Barbara Belmonte Barbara Belmonte 2:28 pm 22 Sep 19

Previous comments have a link to the ACT courts.

Cathy Thomas Cathy Thomas 6:46 pm 21 Sep 19

I can guess where it was after a visit last weekend and I didn’t like the conditions now! I would not have gone if I’d known this.

Julie Delves Julie Delves 12:14 pm 21 Sep 19

Time to name and shame this business. That might make the owner take some responsibility for the welfare of his animals.

Spiral 12:57 pm 20 Sep 19

Completely disgusting.

I wonder if it is really a flaw in the law or a poor interpretation by the judge.

If it is a flaw in the law then it would be good to hear from the government on when the loophole will be closed.

Renea Hazel Renea Hazel 11:05 am 20 Sep 19

Disgusting. He is the owner of the business therefore the buck stops with him. You might be able to delegate your business activities but you shouldn't be allowed to delegate your responsibility to the law.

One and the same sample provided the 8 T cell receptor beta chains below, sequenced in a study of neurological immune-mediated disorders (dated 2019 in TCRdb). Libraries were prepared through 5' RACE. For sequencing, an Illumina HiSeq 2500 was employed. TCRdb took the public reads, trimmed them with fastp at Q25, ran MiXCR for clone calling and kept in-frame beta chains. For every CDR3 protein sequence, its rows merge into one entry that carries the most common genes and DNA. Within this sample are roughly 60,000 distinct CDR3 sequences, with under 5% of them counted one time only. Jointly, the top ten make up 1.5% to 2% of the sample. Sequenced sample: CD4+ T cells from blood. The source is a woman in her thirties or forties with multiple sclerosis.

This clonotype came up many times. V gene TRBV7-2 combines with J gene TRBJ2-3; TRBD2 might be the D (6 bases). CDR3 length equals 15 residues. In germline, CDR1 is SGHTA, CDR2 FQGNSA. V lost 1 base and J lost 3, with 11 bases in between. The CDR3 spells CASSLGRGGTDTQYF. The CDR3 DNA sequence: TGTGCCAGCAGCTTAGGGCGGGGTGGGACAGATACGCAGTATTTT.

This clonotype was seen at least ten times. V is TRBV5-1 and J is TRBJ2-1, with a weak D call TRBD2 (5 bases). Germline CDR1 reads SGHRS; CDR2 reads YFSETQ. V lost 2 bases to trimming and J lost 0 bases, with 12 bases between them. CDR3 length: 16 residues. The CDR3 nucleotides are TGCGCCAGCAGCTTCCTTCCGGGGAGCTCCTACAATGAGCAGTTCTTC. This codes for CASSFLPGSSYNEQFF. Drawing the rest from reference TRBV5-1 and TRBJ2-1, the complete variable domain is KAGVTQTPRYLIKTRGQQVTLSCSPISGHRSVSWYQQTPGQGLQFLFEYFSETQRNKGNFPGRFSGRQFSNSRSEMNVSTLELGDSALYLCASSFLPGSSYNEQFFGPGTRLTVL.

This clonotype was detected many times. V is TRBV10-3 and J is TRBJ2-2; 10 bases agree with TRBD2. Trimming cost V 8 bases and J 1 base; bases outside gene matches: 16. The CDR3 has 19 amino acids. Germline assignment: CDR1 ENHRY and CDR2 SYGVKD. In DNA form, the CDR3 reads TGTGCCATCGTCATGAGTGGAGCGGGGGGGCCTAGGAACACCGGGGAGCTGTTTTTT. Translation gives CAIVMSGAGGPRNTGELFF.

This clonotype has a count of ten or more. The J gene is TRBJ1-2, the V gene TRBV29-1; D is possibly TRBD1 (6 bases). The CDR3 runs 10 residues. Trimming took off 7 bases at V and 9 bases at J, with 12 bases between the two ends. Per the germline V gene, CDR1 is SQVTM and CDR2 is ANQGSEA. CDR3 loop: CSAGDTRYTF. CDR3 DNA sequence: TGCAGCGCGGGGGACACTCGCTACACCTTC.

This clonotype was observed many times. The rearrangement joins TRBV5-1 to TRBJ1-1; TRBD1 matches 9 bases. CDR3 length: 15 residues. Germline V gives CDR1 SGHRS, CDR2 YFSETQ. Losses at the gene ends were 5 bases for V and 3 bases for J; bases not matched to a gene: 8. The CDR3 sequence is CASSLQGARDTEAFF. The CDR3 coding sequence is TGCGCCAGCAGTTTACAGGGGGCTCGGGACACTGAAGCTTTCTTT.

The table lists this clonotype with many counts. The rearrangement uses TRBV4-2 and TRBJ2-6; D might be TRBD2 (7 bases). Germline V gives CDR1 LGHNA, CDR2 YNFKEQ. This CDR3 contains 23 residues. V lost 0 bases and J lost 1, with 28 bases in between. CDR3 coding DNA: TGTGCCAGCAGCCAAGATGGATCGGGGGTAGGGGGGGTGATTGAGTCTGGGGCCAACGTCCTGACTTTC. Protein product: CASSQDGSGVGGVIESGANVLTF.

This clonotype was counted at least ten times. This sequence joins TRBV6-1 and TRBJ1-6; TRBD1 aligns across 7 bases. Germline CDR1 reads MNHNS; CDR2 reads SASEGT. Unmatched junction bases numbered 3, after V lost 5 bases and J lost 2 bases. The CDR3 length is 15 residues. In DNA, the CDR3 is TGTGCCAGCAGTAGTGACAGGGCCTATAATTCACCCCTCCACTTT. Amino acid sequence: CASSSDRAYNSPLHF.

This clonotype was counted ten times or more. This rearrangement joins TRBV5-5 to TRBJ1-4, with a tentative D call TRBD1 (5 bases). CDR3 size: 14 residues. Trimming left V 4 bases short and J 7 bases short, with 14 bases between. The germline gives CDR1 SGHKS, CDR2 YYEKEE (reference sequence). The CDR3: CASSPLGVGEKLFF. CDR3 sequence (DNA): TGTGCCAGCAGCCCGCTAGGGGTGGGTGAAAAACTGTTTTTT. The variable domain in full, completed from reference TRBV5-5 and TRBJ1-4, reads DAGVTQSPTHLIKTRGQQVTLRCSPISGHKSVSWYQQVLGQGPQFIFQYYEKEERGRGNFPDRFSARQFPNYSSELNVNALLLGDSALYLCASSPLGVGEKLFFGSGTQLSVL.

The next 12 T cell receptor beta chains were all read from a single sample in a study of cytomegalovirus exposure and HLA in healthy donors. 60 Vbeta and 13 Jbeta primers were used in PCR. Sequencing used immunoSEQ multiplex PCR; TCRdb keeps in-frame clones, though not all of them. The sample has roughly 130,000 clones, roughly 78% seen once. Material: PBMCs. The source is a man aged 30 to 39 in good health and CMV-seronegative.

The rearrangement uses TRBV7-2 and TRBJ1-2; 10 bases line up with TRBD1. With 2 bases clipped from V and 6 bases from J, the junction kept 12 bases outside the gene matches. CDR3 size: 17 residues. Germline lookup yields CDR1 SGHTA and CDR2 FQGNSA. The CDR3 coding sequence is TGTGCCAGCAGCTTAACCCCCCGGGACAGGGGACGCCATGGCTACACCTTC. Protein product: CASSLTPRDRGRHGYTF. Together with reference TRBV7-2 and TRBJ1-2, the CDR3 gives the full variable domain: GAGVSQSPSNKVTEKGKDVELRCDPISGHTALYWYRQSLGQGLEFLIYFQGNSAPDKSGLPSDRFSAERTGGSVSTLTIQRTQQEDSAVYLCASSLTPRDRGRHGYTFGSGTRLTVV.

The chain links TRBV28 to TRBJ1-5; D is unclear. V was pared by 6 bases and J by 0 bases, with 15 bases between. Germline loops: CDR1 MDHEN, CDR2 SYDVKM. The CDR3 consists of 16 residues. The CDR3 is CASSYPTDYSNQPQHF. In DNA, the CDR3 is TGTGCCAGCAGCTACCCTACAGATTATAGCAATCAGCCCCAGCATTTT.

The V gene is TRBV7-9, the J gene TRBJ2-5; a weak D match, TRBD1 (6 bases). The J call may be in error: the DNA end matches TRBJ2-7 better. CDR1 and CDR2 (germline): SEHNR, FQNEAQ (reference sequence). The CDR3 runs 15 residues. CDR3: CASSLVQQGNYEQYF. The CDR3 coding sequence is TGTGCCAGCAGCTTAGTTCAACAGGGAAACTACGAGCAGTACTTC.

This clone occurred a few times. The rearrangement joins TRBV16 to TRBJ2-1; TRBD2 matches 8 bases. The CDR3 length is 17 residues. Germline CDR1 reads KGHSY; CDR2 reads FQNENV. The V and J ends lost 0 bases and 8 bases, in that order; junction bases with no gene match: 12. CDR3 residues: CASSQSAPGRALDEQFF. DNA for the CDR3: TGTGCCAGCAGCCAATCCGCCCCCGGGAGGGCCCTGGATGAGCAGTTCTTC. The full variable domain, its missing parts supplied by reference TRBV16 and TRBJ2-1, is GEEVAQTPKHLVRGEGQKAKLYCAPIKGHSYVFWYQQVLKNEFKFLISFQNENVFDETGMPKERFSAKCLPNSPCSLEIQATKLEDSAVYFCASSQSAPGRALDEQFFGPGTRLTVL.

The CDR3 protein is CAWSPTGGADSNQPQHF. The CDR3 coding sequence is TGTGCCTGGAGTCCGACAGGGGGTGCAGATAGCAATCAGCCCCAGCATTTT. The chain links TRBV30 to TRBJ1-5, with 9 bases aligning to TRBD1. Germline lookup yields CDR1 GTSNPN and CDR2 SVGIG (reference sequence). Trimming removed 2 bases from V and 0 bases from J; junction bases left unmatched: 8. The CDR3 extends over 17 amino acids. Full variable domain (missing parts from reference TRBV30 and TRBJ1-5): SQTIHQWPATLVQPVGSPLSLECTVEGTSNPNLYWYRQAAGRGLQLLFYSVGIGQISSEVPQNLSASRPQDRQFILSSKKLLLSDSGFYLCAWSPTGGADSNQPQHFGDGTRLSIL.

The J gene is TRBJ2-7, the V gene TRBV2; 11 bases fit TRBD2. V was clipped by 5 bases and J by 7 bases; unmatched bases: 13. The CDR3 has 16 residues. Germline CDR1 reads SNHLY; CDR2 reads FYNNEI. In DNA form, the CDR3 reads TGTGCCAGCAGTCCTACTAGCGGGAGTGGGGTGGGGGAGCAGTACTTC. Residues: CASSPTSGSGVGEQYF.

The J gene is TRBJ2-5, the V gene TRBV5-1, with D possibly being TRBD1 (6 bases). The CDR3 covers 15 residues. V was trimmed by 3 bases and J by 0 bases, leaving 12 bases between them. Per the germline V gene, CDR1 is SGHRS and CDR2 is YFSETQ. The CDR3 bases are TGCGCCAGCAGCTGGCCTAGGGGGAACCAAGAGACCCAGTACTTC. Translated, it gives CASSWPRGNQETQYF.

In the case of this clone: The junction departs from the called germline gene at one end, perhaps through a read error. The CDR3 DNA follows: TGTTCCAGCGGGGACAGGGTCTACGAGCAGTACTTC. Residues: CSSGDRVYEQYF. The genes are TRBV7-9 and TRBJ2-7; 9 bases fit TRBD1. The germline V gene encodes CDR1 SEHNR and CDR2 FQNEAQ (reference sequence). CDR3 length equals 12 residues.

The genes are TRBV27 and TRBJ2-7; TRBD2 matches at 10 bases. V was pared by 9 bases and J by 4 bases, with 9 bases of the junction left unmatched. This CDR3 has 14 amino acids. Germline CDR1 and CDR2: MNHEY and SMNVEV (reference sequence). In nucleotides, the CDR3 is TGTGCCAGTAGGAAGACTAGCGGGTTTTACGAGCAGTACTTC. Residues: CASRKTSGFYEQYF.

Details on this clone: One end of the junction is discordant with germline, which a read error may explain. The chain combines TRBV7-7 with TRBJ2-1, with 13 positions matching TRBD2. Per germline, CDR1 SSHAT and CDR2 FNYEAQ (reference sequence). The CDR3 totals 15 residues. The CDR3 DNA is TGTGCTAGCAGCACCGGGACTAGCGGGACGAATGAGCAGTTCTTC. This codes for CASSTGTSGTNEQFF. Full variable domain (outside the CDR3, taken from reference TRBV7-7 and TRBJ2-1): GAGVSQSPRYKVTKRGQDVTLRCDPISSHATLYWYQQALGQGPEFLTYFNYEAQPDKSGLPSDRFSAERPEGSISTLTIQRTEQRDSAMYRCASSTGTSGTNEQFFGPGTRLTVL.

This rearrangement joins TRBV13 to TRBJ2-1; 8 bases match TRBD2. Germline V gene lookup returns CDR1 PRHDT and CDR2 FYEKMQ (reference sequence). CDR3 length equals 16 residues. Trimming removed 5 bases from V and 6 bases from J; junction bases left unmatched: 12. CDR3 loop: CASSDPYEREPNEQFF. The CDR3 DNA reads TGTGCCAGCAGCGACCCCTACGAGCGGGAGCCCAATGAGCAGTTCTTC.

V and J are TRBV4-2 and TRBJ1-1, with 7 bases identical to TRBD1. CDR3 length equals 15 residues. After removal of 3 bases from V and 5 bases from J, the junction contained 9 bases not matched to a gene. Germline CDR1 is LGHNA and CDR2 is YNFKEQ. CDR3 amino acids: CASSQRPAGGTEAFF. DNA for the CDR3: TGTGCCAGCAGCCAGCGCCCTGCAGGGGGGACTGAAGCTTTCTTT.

Tristan Corner Tristan Corner 11:02 am 20 Sep 19

Yarralumla Play Station. This is publicly available information so we have every right to post it:

https://courts.act.gov.au/magistrates/decisions/hutchens-v-t2-enterprises-pty-ltd-hutchens-v-perkins

    Tristan Corner Tristan Corner 11:04 am 20 Sep 19

    If you want an attraction with birds, visit the aviary in Gold Creek instead. Make sure you avoid these guys.

May Mac May Mac 8:55 am 20 Sep 19

"Currently, there is no legislation or licensing agreement for businesses that own animals and where animals are an integral part of their business, which Ms Robertson believes provides a loophole."

How are animals an integral part of the business? If so, they showed themselves incapable of running such a business and should be closed down. If not, they should get on with whatever they actually do and not include animals, and not have been given back the surviving animals. Another example of the gap between legislation / the legal system and justice / common sense. I feel so bad for the staff and volunteers who invested so much care on the animals after the owner and those he delegated to did not. Also for the RSPCA who invested money in trying to get justice.

Lyn Kemp Lyn Kemp 7:17 am 20 Sep 19

Absolutely agree as the law as it stands is totally inadequate. Animals need protection too!!!

Ian Hawke Ian Hawke 6:10 am 20 Sep 19

How does one delegate the responsibility? Surely the responsibility is legally with the one who holds the licence to operate the business?